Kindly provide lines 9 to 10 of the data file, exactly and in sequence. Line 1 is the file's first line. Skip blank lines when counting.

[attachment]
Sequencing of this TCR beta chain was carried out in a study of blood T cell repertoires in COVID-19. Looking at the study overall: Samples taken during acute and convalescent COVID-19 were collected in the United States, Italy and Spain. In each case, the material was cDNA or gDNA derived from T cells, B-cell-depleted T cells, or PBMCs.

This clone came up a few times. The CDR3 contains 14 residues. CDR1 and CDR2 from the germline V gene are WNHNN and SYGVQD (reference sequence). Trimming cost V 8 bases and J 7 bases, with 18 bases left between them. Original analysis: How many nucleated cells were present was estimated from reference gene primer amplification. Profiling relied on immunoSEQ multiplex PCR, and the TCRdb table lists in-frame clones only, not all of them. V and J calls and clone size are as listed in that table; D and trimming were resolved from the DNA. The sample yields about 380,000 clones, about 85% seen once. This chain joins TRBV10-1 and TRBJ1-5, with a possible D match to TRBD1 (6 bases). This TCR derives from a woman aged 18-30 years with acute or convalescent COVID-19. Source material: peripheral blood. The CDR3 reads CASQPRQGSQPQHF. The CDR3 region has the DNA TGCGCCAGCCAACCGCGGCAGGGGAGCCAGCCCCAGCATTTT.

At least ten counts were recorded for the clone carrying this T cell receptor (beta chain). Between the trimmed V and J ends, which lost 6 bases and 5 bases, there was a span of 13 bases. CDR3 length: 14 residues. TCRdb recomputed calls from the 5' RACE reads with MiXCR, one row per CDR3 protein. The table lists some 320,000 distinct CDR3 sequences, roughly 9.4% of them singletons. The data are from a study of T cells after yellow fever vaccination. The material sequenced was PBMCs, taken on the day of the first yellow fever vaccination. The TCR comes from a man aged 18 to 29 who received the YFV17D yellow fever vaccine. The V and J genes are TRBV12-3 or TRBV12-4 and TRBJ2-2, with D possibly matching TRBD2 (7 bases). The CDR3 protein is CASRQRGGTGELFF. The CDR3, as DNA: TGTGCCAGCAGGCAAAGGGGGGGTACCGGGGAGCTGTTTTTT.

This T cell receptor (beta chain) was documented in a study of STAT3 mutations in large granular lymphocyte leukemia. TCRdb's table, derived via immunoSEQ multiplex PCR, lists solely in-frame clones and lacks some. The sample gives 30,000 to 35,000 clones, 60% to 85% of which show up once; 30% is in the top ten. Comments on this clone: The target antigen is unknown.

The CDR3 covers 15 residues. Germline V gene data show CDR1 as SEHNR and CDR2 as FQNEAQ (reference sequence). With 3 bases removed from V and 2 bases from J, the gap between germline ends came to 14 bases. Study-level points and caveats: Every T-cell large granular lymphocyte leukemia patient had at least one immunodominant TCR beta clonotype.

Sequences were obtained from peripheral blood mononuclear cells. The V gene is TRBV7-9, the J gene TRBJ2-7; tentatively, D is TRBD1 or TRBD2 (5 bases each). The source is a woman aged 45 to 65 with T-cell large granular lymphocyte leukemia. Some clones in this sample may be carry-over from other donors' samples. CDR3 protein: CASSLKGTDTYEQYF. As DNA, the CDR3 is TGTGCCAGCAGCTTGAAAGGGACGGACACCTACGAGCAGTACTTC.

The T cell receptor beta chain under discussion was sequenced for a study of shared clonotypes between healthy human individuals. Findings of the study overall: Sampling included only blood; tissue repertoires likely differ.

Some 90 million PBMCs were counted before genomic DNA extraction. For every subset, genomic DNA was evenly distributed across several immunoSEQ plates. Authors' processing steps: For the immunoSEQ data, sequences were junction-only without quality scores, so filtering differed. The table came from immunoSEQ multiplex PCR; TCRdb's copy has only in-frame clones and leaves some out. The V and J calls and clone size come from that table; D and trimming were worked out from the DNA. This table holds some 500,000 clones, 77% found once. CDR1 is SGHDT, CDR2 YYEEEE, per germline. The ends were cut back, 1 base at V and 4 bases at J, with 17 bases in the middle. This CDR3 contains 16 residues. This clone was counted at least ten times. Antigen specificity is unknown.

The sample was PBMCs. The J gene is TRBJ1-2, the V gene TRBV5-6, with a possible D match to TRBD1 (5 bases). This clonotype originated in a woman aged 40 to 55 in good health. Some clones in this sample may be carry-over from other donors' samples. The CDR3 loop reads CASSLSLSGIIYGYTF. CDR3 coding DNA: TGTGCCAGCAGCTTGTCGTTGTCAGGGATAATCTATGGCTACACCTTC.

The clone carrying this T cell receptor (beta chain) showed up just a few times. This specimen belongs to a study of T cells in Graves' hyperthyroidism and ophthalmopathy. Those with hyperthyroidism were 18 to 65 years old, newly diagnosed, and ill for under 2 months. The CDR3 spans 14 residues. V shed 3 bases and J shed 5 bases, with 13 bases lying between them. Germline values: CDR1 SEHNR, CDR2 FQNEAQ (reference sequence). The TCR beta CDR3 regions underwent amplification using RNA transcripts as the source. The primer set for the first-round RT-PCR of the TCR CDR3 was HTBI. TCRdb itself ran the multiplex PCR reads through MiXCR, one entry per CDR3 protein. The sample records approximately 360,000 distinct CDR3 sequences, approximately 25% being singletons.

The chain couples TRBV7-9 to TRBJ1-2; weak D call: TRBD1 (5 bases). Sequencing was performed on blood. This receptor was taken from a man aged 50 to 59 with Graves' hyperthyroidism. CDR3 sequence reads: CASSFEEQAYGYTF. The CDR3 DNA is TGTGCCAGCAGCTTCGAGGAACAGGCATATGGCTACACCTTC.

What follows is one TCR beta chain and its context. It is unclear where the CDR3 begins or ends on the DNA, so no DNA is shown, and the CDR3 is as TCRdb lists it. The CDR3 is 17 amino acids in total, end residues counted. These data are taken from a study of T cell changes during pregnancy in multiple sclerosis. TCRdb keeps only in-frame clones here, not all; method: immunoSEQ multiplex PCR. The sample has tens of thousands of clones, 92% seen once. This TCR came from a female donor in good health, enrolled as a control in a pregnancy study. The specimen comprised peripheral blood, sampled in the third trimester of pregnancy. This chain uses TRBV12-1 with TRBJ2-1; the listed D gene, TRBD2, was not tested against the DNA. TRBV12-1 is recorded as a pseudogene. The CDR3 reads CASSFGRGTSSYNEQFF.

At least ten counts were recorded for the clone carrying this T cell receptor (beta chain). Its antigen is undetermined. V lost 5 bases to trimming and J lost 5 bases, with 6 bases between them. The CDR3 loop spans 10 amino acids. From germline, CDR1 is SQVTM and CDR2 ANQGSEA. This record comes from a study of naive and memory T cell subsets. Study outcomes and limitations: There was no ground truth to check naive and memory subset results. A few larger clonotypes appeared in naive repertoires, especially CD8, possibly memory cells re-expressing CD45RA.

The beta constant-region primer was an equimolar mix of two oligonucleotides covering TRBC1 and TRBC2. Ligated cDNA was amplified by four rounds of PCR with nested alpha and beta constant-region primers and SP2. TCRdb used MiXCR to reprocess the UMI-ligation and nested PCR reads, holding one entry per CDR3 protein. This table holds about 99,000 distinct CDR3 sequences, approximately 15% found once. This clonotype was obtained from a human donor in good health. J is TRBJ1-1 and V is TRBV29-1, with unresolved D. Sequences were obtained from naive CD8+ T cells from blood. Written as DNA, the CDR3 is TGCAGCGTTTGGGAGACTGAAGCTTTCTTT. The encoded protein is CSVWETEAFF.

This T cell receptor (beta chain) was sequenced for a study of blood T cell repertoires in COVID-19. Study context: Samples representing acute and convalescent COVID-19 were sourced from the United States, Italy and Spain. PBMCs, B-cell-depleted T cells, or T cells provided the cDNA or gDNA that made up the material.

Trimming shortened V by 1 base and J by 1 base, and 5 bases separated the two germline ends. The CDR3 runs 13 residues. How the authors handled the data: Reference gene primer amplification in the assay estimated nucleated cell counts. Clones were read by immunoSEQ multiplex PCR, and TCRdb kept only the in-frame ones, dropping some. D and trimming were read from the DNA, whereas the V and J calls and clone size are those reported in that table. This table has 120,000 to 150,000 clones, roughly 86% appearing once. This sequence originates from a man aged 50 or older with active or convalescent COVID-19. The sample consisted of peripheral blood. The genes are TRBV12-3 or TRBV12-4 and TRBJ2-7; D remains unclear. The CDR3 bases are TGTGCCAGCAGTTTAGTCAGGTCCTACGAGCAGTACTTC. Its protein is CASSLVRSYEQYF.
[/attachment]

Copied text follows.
The sample was PBMCs. The J gene is TRBJ1-2, the V gene TRBV5-6, with a possible D match to TRBD1 (5 bases). This clonotype originated in a woman aged 40 to 55 in good health. Some clones in this sample may be carry-over from other donors' samples. The CDR3 loop reads CASSLSLSGIIYGYTF. CDR3 coding DNA: TGTGCCAGCAGCTTGTCGTTGTCAGGGATAATCTATGGCTACACCTTC.

The clone carrying this T cell receptor (beta chain) showed up just a few times. This specimen belongs to a study of T cells in Graves' hyperthyroidism and ophthalmopathy. Those with hyperthyroidism were 18 to 65 years old, newly diagnosed, and ill for under 2 months. The CDR3 spans 14 residues. V shed 3 bases and J shed 5 bases, with 13 bases lying between them. Germline values: CDR1 SEHNR, CDR2 FQNEAQ (reference sequence). The TCR beta CDR3 regions underwent amplification using RNA transcripts as the source. The primer set for the first-round RT-PCR of the TCR CDR3 was HTBI. TCRdb itself ran the multiplex PCR reads through MiXCR, one entry per CDR3 protein. The sample records approximately 360,000 distinct CDR3 sequences, approximately 25% being singletons.